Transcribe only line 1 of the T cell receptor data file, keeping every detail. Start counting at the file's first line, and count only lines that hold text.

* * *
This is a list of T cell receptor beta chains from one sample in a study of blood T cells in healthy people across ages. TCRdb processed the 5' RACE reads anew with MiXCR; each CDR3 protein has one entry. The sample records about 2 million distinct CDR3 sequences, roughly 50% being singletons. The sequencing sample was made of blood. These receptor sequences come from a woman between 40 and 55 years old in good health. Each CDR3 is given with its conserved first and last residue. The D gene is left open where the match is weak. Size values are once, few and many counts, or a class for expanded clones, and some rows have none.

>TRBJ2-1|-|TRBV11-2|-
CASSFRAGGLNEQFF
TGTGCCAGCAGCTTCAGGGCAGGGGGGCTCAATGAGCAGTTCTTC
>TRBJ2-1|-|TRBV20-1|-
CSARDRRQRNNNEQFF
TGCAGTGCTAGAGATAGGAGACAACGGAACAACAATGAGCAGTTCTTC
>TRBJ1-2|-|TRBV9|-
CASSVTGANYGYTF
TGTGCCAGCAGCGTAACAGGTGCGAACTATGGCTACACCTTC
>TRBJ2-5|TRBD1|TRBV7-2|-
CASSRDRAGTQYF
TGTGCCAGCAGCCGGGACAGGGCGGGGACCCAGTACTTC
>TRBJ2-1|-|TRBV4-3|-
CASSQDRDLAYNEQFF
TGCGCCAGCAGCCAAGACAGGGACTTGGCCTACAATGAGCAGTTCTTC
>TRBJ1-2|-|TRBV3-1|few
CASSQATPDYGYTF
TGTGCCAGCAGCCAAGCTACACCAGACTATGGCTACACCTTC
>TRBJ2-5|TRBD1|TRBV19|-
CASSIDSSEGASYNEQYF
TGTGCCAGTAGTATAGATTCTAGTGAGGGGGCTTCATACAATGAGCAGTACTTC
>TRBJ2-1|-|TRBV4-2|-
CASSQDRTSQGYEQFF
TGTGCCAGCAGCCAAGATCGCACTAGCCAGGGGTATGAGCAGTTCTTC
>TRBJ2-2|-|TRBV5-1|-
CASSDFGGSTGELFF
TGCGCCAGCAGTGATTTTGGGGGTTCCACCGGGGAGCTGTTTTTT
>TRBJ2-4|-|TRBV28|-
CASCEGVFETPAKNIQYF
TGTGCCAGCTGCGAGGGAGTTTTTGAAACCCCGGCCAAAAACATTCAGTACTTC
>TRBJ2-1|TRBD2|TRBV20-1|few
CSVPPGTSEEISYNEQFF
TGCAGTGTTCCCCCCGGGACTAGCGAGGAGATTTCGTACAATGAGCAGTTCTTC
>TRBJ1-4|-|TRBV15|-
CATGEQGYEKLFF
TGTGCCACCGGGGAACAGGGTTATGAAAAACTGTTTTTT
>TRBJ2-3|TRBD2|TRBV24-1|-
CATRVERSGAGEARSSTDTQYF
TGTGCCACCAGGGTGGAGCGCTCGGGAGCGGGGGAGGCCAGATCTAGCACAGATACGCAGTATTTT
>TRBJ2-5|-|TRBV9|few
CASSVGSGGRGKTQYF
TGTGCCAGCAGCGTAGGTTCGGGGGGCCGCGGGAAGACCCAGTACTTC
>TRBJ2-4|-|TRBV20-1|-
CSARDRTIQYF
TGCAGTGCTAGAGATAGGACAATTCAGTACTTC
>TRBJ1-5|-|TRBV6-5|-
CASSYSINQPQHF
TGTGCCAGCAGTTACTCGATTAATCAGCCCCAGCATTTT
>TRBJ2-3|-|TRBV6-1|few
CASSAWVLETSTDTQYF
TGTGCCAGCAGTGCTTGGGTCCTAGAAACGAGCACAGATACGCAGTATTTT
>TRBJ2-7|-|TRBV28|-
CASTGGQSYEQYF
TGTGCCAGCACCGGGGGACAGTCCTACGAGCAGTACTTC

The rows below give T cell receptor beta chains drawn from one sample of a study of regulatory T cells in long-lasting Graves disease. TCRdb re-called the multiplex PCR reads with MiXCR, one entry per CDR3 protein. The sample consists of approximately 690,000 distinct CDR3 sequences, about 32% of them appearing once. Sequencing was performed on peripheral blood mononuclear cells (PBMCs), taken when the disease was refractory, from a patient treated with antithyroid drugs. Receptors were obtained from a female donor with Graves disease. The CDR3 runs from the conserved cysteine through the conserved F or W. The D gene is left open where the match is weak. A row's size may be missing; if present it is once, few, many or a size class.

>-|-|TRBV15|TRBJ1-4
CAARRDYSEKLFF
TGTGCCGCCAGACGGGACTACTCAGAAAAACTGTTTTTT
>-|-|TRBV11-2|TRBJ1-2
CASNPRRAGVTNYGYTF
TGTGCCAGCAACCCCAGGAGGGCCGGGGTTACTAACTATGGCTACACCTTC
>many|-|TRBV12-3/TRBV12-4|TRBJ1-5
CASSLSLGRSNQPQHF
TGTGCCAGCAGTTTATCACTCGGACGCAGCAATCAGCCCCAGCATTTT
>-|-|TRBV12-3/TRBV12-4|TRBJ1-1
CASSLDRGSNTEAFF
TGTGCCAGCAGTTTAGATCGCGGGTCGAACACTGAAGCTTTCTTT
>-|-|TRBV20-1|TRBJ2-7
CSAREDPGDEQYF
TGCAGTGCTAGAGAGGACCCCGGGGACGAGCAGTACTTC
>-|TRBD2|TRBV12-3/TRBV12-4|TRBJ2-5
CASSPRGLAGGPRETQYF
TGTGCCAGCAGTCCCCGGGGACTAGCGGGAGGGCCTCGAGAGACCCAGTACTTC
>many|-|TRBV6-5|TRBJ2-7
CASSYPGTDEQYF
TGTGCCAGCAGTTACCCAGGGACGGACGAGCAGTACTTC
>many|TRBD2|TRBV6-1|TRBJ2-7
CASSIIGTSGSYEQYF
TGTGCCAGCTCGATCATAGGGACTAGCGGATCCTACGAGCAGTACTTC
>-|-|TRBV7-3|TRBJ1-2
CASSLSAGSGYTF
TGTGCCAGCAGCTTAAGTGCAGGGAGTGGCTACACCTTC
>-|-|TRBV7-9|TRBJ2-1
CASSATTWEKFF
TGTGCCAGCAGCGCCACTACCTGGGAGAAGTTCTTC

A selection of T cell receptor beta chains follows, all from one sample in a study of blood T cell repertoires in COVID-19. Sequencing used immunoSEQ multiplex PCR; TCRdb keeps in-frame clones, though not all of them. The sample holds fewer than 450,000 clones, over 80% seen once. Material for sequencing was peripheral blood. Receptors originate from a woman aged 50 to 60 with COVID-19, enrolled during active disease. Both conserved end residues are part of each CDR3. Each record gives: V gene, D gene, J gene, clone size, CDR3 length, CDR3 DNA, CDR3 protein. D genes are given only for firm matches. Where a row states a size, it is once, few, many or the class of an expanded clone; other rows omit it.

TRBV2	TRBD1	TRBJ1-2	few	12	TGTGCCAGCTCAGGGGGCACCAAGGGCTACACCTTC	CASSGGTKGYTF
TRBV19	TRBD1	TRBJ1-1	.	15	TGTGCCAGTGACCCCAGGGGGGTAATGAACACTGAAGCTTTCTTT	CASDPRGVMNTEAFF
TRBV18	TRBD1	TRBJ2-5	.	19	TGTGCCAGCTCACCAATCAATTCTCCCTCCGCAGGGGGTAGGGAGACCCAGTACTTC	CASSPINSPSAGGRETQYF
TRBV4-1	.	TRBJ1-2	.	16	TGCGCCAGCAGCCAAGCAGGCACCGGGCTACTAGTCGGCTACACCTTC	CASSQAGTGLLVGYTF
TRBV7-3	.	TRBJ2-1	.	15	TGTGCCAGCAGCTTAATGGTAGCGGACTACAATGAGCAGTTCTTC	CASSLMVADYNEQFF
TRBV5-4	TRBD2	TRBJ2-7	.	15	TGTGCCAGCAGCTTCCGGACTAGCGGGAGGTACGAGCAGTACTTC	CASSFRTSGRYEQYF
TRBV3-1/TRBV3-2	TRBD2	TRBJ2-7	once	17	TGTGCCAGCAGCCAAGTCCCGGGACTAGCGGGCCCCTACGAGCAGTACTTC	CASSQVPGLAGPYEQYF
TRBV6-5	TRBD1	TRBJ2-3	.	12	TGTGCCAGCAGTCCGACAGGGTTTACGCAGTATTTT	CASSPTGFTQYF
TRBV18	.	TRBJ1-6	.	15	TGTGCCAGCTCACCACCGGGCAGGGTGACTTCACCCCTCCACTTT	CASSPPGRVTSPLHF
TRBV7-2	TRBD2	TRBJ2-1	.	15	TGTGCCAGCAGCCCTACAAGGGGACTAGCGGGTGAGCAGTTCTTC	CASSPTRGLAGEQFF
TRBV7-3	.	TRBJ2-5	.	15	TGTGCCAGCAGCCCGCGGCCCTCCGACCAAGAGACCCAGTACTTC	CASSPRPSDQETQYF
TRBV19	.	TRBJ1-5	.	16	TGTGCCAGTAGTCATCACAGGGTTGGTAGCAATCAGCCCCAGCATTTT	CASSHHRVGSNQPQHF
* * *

This is a list of T cell receptor beta chains from one sample in a study of blood T cells in healthy people across ages. TCRdb processed the 5' RACE reads anew with MiXCR; each CDR3 protein has one entry. The sample records about 2 million distinct CDR3 sequences, roughly 50% being singletons. The sequencing sample was made of blood. These receptor sequences come from a woman between 40 and 55 years old in good health. Each CDR3 is given with its conserved first and last residue. The D gene is left open where the match is weak. Size values are once, few and many counts, or a class for expanded clones, and some rows have none.